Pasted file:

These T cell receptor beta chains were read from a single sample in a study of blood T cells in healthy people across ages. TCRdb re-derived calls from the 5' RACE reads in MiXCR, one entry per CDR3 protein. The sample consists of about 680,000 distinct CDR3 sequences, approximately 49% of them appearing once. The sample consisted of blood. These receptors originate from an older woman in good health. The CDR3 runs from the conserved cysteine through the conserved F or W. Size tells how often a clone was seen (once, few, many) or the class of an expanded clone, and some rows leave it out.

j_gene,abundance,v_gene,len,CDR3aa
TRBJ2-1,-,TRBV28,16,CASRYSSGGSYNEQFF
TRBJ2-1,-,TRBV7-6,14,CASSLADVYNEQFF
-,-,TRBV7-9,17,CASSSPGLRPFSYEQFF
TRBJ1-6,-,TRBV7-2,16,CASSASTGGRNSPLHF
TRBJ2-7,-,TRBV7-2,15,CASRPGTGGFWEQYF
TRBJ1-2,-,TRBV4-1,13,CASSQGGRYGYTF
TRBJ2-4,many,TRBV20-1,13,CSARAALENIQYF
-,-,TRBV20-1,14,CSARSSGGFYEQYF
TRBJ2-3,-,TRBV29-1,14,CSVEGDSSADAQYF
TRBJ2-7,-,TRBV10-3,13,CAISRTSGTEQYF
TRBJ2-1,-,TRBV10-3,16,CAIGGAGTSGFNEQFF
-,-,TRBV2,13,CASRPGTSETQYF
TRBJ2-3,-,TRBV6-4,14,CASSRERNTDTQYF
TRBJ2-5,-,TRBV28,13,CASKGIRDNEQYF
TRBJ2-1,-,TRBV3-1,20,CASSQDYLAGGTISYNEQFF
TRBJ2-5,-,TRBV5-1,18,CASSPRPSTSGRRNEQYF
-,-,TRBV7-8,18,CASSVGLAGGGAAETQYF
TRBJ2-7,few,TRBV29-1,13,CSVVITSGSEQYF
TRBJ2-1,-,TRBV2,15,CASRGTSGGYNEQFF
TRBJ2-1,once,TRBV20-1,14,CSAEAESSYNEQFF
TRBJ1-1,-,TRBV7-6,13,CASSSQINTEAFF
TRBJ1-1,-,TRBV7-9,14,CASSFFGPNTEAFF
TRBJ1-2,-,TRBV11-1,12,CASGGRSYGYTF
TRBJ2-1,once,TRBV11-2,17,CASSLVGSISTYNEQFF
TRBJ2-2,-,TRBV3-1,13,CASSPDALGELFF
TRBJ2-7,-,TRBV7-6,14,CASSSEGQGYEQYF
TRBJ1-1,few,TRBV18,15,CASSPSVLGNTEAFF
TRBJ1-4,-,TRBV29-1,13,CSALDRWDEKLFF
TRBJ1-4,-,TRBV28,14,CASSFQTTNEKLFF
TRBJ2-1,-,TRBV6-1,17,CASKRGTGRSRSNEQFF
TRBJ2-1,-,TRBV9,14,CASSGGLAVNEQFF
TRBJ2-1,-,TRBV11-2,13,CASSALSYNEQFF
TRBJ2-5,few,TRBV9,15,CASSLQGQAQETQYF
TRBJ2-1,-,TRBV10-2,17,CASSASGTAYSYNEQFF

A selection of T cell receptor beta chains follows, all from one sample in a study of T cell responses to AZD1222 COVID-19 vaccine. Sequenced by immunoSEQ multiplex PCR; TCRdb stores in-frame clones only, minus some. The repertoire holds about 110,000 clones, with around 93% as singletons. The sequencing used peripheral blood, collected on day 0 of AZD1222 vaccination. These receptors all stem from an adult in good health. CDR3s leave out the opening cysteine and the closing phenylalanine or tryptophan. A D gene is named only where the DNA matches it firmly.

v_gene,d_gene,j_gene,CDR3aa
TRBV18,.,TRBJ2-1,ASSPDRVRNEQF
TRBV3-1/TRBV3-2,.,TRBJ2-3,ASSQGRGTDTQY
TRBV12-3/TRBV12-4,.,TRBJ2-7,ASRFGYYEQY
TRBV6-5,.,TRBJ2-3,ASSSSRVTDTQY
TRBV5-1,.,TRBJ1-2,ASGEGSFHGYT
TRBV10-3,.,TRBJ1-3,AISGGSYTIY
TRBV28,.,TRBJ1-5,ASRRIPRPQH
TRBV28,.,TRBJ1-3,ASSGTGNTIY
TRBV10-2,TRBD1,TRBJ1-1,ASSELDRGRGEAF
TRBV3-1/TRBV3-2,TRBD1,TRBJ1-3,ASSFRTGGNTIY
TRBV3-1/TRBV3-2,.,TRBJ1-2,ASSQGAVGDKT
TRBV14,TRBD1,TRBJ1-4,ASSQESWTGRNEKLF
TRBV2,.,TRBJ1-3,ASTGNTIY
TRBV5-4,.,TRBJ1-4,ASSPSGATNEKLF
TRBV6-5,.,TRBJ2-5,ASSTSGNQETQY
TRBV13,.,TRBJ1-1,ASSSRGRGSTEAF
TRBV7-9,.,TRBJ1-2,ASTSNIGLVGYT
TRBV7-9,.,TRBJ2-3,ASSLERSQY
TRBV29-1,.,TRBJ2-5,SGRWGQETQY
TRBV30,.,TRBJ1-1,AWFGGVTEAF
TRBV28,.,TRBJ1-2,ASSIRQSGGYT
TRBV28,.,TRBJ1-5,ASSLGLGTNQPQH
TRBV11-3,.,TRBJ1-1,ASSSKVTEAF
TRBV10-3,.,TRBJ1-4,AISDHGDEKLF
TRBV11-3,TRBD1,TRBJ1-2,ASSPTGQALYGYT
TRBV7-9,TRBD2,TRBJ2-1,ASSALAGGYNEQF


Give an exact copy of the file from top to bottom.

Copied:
These T cell receptor beta chains were read from a single sample in a study of blood T cells in healthy people across ages. TCRdb re-derived calls from the 5' RACE reads in MiXCR, one entry per CDR3 protein. The sample consists of about 680,000 distinct CDR3 sequences, approximately 49% of them appearing once. The sample consisted of blood. These receptors originate from an older woman in good health. The CDR3 runs from the conserved cysteine through the conserved F or W. Size tells how often a clone was seen (once, few, many) or the class of an expanded clone, and some rows leave it out.

j_gene,abundance,v_gene,len,CDR3aa
TRBJ2-1,-,TRBV28,16,CASRYSSGGSYNEQFF
TRBJ2-1,-,TRBV7-6,14,CASSLADVYNEQFF
-,-,TRBV7-9,17,CASSSPGLRPFSYEQFF
TRBJ1-6,-,TRBV7-2,16,CASSASTGGRNSPLHF
TRBJ2-7,-,TRBV7-2,15,CASRPGTGGFWEQYF
TRBJ1-2,-,TRBV4-1,13,CASSQGGRYGYTF
TRBJ2-4,many,TRBV20-1,13,CSARAALENIQYF
-,-,TRBV20-1,14,CSARSSGGFYEQYF
TRBJ2-3,-,TRBV29-1,14,CSVEGDSSADAQYF
TRBJ2-7,-,TRBV10-3,13,CAISRTSGTEQYF
TRBJ2-1,-,TRBV10-3,16,CAIGGAGTSGFNEQFF
-,-,TRBV2,13,CASRPGTSETQYF
TRBJ2-3,-,TRBV6-4,14,CASSRERNTDTQYF
TRBJ2-5,-,TRBV28,13,CASKGIRDNEQYF
TRBJ2-1,-,TRBV3-1,20,CASSQDYLAGGTISYNEQFF
TRBJ2-5,-,TRBV5-1,18,CASSPRPSTSGRRNEQYF
-,-,TRBV7-8,18,CASSVGLAGGGAAETQYF
TRBJ2-7,few,TRBV29-1,13,CSVVITSGSEQYF
TRBJ2-1,-,TRBV2,15,CASRGTSGGYNEQFF
TRBJ2-1,once,TRBV20-1,14,CSAEAESSYNEQFF
TRBJ1-1,-,TRBV7-6,13,CASSSQINTEAFF
TRBJ1-1,-,TRBV7-9,14,CASSFFGPNTEAFF
TRBJ1-2,-,TRBV11-1,12,CASGGRSYGYTF
TRBJ2-1,once,TRBV11-2,17,CASSLVGSISTYNEQFF
TRBJ2-2,-,TRBV3-1,13,CASSPDALGELFF
TRBJ2-7,-,TRBV7-6,14,CASSSEGQGYEQYF
TRBJ1-1,few,TRBV18,15,CASSPSVLGNTEAFF
TRBJ1-4,-,TRBV29-1,13,CSALDRWDEKLFF
TRBJ1-4,-,TRBV28,14,CASSFQTTNEKLFF
TRBJ2-1,-,TRBV6-1,17,CASKRGTGRSRSNEQFF
TRBJ2-1,-,TRBV9,14,CASSGGLAVNEQFF
TRBJ2-1,-,TRBV11-2,13,CASSALSYNEQFF
TRBJ2-5,few,TRBV9,15,CASSLQGQAQETQYF
TRBJ2-1,-,TRBV10-2,17,CASSASGTAYSYNEQFF

A selection of T cell receptor beta chains follows, all from one sample in a study of T cell responses to AZD1222 COVID-19 vaccine. Sequenced by immunoSEQ multiplex PCR; TCRdb stores in-frame clones only, minus some. The repertoire holds about 110,000 clones, with around 93% as singletons. The sequencing used peripheral blood, collected on day 0 of AZD1222 vaccination. These receptors all stem from an adult in good health. CDR3s leave out the opening cysteine and the closing phenylalanine or tryptophan. A D gene is named only where the DNA matches it firmly.

v_gene,d_gene,j_gene,CDR3aa
TRBV18,.,TRBJ2-1,ASSPDRVRNEQF
TRBV3-1/TRBV3-2,.,TRBJ2-3,ASSQGRGTDTQY
TRBV12-3/TRBV12-4,.,TRBJ2-7,ASRFGYYEQY
TRBV6-5,.,TRBJ2-3,ASSSSRVTDTQY
TRBV5-1,.,TRBJ1-2,ASGEGSFHGYT
TRBV10-3,.,TRBJ1-3,AISGGSYTIY
TRBV28,.,TRBJ1-5,ASRRIPRPQH
TRBV28,.,TRBJ1-3,ASSGTGNTIY
TRBV10-2,TRBD1,TRBJ1-1,ASSELDRGRGEAF
TRBV3-1/TRBV3-2,TRBD1,TRBJ1-3,ASSFRTGGNTIY
TRBV3-1/TRBV3-2,.,TRBJ1-2,ASSQGAVGDKT
TRBV14,TRBD1,TRBJ1-4,ASSQESWTGRNEKLF
TRBV2,.,TRBJ1-3,ASTGNTIY
TRBV5-4,.,TRBJ1-4,ASSPSGATNEKLF
TRBV6-5,.,TRBJ2-5,ASSTSGNQETQY
TRBV13,.,TRBJ1-1,ASSSRGRGSTEAF
TRBV7-9,.,TRBJ1-2,ASTSNIGLVGYT
TRBV7-9,.,TRBJ2-3,ASSLERSQY
TRBV29-1,.,TRBJ2-5,SGRWGQETQY
TRBV30,.,TRBJ1-1,AWFGGVTEAF
TRBV28,.,TRBJ1-2,ASSIRQSGGYT
TRBV28,.,TRBJ1-5,ASSLGLGTNQPQH
TRBV11-3,.,TRBJ1-1,ASSSKVTEAF
TRBV10-3,.,TRBJ1-4,AISDHGDEKLF
TRBV11-3,TRBD1,TRBJ1-2,ASSPTGQALYGYT
TRBV7-9,TRBD2,TRBJ2-1,ASSALAGGYNEQF